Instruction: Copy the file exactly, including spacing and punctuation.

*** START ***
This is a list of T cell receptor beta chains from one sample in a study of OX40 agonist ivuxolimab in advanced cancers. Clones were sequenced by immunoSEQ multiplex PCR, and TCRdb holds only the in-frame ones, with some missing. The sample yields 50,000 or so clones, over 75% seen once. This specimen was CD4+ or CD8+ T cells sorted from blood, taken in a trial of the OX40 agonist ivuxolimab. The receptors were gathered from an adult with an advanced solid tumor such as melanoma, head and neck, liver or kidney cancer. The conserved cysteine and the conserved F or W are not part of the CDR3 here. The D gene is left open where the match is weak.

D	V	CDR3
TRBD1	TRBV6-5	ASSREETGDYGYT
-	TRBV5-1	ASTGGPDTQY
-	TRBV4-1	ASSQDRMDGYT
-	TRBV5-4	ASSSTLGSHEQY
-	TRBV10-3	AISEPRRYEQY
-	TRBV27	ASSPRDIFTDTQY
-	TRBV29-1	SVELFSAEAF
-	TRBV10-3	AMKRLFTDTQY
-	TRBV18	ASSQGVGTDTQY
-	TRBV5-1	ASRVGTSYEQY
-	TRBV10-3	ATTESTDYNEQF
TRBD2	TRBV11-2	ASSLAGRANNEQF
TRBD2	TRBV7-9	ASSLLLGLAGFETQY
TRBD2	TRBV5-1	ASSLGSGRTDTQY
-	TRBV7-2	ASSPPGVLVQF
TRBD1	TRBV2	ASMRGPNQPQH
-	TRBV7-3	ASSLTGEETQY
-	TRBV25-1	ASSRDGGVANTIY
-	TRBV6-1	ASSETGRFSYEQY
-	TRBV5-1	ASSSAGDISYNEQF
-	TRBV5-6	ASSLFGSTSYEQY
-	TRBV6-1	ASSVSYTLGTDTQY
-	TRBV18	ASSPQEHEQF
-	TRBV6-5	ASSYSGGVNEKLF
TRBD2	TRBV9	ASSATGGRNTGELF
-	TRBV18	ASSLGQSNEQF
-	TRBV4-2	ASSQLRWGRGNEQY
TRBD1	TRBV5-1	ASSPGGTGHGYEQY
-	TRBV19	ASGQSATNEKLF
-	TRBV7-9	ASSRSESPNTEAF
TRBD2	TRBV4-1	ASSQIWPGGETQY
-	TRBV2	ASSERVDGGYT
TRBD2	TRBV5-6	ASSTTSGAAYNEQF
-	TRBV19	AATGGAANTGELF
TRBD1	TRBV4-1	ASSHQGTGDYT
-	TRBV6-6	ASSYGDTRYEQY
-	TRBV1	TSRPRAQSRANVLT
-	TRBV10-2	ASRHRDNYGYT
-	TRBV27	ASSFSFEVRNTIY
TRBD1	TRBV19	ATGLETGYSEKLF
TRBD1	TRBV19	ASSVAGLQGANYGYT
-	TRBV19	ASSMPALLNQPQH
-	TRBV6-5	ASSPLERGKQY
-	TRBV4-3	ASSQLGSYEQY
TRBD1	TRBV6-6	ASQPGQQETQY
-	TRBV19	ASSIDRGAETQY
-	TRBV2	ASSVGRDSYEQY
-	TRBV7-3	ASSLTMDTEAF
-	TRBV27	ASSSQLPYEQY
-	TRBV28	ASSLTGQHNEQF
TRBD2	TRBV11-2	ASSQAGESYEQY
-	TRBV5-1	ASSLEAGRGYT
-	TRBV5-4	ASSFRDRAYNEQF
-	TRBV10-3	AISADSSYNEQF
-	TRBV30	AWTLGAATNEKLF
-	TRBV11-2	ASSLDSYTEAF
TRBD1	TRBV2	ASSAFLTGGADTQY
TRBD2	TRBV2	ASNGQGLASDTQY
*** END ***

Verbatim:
This is a list of T cell receptor beta chains from one sample in a study of OX40 agonist ivuxolimab in advanced cancers. Clones were sequenced by immunoSEQ multiplex PCR, and TCRdb holds only the in-frame ones, with some missing. The sample yields 50,000 or so clones, over 75% seen once. This specimen was CD4+ or CD8+ T cells sorted from blood, taken in a trial of the OX40 agonist ivuxolimab. The receptors were gathered from an adult with an advanced solid tumor such as melanoma, head and neck, liver or kidney cancer. The conserved cysteine and the conserved F or W are not part of the CDR3 here. The D gene is left open where the match is weak.

D	V	CDR3
TRBD1	TRBV6-5	ASSREETGDYGYT
-	TRBV5-1	ASTGGPDTQY
-	TRBV4-1	ASSQDRMDGYT
-	TRBV5-4	ASSSTLGSHEQY
-	TRBV10-3	AISEPRRYEQY
-	TRBV27	ASSPRDIFTDTQY
-	TRBV29-1	SVELFSAEAF
-	TRBV10-3	AMKRLFTDTQY
-	TRBV18	ASSQGVGTDTQY
-	TRBV5-1	ASRVGTSYEQY
-	TRBV10-3	ATTESTDYNEQF
TRBD2	TRBV11-2	ASSLAGRANNEQF
TRBD2	TRBV7-9	ASSLLLGLAGFETQY
TRBD2	TRBV5-1	ASSLGSGRTDTQY
-	TRBV7-2	ASSPPGVLVQF
TRBD1	TRBV2	ASMRGPNQPQH
-	TRBV7-3	ASSLTGEETQY
-	TRBV25-1	ASSRDGGVANTIY
-	TRBV6-1	ASSETGRFSYEQY
-	TRBV5-1	ASSSAGDISYNEQF
-	TRBV5-6	ASSLFGSTSYEQY
-	TRBV6-1	ASSVSYTLGTDTQY
-	TRBV18	ASSPQEHEQF
-	TRBV6-5	ASSYSGGVNEKLF
TRBD2	TRBV9	ASSATGGRNTGELF
-	TRBV18	ASSLGQSNEQF
-	TRBV4-2	ASSQLRWGRGNEQY
TRBD1	TRBV5-1	ASSPGGTGHGYEQY
-	TRBV19	ASGQSATNEKLF
-	TRBV7-9	ASSRSESPNTEAF
TRBD2	TRBV4-1	ASSQIWPGGETQY
-	TRBV2	ASSERVDGGYT
TRBD2	TRBV5-6	ASSTTSGAAYNEQF
-	TRBV19	AATGGAANTGELF
TRBD1	TRBV4-1	ASSHQGTGDYT
-	TRBV6-6	ASSYGDTRYEQY
-	TRBV1	TSRPRAQSRANVLT
-	TRBV10-2	ASRHRDNYGYT
-	TRBV27	ASSFSFEVRNTIY
TRBD1	TRBV19	ATGLETGYSEKLF
TRBD1	TRBV19	ASSVAGLQGANYGYT
-	TRBV19	ASSMPALLNQPQH
-	TRBV6-5	ASSPLERGKQY
-	TRBV4-3	ASSQLGSYEQY
TRBD1	TRBV6-6	ASQPGQQETQY
-	TRBV19	ASSIDRGAETQY
-	TRBV2	ASSVGRDSYEQY
-	TRBV7-3	ASSLTMDTEAF
-	TRBV27	ASSSQLPYEQY
-	TRBV28	ASSLTGQHNEQF
TRBD2	TRBV11-2	ASSQAGESYEQY
-	TRBV5-1	ASSLEAGRGYT
-	TRBV5-4	ASSFRDRAYNEQF
-	TRBV10-3	AISADSSYNEQF
-	TRBV30	AWTLGAATNEKLF
-	TRBV11-2	ASSLDSYTEAF
TRBD1	TRBV2	ASSAFLTGGADTQY
TRBD2	TRBV2	ASNGQGLASDTQY